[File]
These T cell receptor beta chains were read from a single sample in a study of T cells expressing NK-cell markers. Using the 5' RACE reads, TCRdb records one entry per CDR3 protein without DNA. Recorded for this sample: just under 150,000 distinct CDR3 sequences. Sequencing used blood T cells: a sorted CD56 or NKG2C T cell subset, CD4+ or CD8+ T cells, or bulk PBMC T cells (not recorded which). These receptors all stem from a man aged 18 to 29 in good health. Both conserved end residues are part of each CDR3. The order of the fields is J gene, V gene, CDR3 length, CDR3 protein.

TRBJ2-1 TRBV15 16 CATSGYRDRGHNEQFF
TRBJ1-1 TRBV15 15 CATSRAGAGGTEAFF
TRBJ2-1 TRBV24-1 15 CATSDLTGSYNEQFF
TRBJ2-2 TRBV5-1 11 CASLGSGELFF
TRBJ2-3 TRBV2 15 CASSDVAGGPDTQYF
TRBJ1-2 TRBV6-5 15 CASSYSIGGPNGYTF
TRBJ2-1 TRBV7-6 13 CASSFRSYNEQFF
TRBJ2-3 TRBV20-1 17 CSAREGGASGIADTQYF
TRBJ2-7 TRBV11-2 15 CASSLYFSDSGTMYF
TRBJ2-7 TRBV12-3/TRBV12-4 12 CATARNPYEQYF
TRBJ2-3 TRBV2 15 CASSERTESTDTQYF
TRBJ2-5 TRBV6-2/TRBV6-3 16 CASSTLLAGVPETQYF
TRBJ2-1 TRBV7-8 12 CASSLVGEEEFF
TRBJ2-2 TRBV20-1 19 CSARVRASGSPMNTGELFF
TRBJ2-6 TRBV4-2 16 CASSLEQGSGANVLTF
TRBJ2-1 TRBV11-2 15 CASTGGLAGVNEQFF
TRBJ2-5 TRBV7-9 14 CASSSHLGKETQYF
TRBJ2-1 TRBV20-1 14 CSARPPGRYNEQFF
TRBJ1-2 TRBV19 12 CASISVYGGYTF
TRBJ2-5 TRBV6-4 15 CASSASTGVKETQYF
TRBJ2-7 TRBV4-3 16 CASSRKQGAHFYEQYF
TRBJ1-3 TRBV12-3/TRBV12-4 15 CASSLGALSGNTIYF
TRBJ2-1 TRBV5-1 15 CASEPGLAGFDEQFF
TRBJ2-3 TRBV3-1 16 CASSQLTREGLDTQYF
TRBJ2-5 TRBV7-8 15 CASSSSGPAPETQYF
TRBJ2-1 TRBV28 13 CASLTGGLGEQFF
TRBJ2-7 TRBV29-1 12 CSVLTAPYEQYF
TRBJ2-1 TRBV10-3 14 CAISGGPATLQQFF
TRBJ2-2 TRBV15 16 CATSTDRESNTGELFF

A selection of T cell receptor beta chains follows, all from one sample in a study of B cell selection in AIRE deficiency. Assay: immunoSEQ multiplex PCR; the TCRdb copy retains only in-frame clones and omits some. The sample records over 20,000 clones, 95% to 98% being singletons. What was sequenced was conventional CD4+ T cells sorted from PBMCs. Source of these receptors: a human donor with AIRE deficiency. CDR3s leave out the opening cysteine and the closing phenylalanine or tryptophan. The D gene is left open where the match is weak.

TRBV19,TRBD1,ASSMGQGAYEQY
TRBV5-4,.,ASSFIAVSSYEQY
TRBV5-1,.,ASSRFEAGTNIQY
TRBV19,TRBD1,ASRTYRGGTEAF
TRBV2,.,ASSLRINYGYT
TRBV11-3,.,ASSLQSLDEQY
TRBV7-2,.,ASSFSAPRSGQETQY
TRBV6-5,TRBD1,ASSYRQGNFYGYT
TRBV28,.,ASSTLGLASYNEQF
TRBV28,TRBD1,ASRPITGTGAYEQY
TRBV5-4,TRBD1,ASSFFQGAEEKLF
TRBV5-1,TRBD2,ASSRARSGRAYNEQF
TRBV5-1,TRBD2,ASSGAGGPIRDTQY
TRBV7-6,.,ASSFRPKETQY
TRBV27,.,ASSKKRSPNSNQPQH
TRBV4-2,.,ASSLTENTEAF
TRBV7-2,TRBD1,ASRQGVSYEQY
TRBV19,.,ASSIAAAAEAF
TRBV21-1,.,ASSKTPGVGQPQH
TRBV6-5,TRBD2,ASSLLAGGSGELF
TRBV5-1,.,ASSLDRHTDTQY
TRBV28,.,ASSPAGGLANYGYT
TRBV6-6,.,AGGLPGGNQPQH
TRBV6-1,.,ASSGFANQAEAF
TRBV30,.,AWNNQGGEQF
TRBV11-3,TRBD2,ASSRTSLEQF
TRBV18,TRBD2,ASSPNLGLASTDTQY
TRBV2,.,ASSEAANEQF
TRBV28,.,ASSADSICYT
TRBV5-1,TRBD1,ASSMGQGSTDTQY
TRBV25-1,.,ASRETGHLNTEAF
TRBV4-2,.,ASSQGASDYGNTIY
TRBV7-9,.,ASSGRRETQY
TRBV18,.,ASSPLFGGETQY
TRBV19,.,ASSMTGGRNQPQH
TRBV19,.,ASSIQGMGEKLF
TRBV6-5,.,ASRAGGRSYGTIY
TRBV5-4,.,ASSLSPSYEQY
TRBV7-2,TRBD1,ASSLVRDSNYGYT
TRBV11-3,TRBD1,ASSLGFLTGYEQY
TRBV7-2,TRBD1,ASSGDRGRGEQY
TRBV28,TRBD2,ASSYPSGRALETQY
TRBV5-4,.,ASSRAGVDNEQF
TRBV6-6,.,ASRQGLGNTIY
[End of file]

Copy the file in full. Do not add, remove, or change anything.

These T cell receptor beta chains were read from a single sample in a study of T cells expressing NK-cell markers. Using the 5' RACE reads, TCRdb records one entry per CDR3 protein without DNA. Recorded for this sample: just under 150,000 distinct CDR3 sequences. Sequencing used blood T cells: a sorted CD56 or NKG2C T cell subset, CD4+ or CD8+ T cells, or bulk PBMC T cells (not recorded which). These receptors all stem from a man aged 18 to 29 in good health. Both conserved end residues are part of each CDR3. The order of the fields is J gene, V gene, CDR3 length, CDR3 protein.

TRBJ2-1 TRBV15 16 CATSGYRDRGHNEQFF
TRBJ1-1 TRBV15 15 CATSRAGAGGTEAFF
TRBJ2-1 TRBV24-1 15 CATSDLTGSYNEQFF
TRBJ2-2 TRBV5-1 11 CASLGSGELFF
TRBJ2-3 TRBV2 15 CASSDVAGGPDTQYF
TRBJ1-2 TRBV6-5 15 CASSYSIGGPNGYTF
TRBJ2-1 TRBV7-6 13 CASSFRSYNEQFF
TRBJ2-3 TRBV20-1 17 CSAREGGASGIADTQYF
TRBJ2-7 TRBV11-2 15 CASSLYFSDSGTMYF
TRBJ2-7 TRBV12-3/TRBV12-4 12 CATARNPYEQYF
TRBJ2-3 TRBV2 15 CASSERTESTDTQYF
TRBJ2-5 TRBV6-2/TRBV6-3 16 CASSTLLAGVPETQYF
TRBJ2-1 TRBV7-8 12 CASSLVGEEEFF
TRBJ2-2 TRBV20-1 19 CSARVRASGSPMNTGELFF
TRBJ2-6 TRBV4-2 16 CASSLEQGSGANVLTF
TRBJ2-1 TRBV11-2 15 CASTGGLAGVNEQFF
TRBJ2-5 TRBV7-9 14 CASSSHLGKETQYF
TRBJ2-1 TRBV20-1 14 CSARPPGRYNEQFF
TRBJ1-2 TRBV19 12 CASISVYGGYTF
TRBJ2-5 TRBV6-4 15 CASSASTGVKETQYF
TRBJ2-7 TRBV4-3 16 CASSRKQGAHFYEQYF
TRBJ1-3 TRBV12-3/TRBV12-4 15 CASSLGALSGNTIYF
TRBJ2-1 TRBV5-1 15 CASEPGLAGFDEQFF
TRBJ2-3 TRBV3-1 16 CASSQLTREGLDTQYF
TRBJ2-5 TRBV7-8 15 CASSSSGPAPETQYF
TRBJ2-1 TRBV28 13 CASLTGGLGEQFF
TRBJ2-7 TRBV29-1 12 CSVLTAPYEQYF
TRBJ2-1 TRBV10-3 14 CAISGGPATLQQFF
TRBJ2-2 TRBV15 16 CATSTDRESNTGELFF

A selection of T cell receptor beta chains follows, all from one sample in a study of B cell selection in AIRE deficiency. Assay: immunoSEQ multiplex PCR; the TCRdb copy retains only in-frame clones and omits some. The sample records over 20,000 clones, 95% to 98% being singletons. What was sequenced was conventional CD4+ T cells sorted from PBMCs. Source of these receptors: a human donor with AIRE deficiency. CDR3s leave out the opening cysteine and the closing phenylalanine or tryptophan. The D gene is left open where the match is weak.

TRBV19,TRBD1,ASSMGQGAYEQY
TRBV5-4,.,ASSFIAVSSYEQY
TRBV5-1,.,ASSRFEAGTNIQY
TRBV19,TRBD1,ASRTYRGGTEAF
TRBV2,.,ASSLRINYGYT
TRBV11-3,.,ASSLQSLDEQY
TRBV7-2,.,ASSFSAPRSGQETQY
TRBV6-5,TRBD1,ASSYRQGNFYGYT
TRBV28,.,ASSTLGLASYNEQF
TRBV28,TRBD1,ASRPITGTGAYEQY
TRBV5-4,TRBD1,ASSFFQGAEEKLF
TRBV5-1,TRBD2,ASSRARSGRAYNEQF
TRBV5-1,TRBD2,ASSGAGGPIRDTQY
TRBV7-6,.,ASSFRPKETQY
TRBV27,.,ASSKKRSPNSNQPQH
TRBV4-2,.,ASSLTENTEAF
TRBV7-2,TRBD1,ASRQGVSYEQY
TRBV19,.,ASSIAAAAEAF
TRBV21-1,.,ASSKTPGVGQPQH
TRBV6-5,TRBD2,ASSLLAGGSGELF
TRBV5-1,.,ASSLDRHTDTQY
TRBV28,.,ASSPAGGLANYGYT
TRBV6-6,.,AGGLPGGNQPQH
TRBV6-1,.,ASSGFANQAEAF
TRBV30,.,AWNNQGGEQF
TRBV11-3,TRBD2,ASSRTSLEQF
TRBV18,TRBD2,ASSPNLGLASTDTQY
TRBV2,.,ASSEAANEQF
TRBV28,.,ASSADSICYT
TRBV5-1,TRBD1,ASSMGQGSTDTQY
TRBV25-1,.,ASRETGHLNTEAF
TRBV4-2,.,ASSQGASDYGNTIY
TRBV7-9,.,ASSGRRETQY
TRBV18,.,ASSPLFGGETQY
TRBV19,.,ASSMTGGRNQPQH
TRBV19,.,ASSIQGMGEKLF
TRBV6-5,.,ASRAGGRSYGTIY
TRBV5-4,.,ASSLSPSYEQY
TRBV7-2,TRBD1,ASSLVRDSNYGYT
TRBV11-3,TRBD1,ASSLGFLTGYEQY
TRBV7-2,TRBD1,ASSGDRGRGEQY
TRBV28,TRBD2,ASSYPSGRALETQY
TRBV5-4,.,ASSRAGVDNEQF
TRBV6-6,.,ASRQGLGNTIY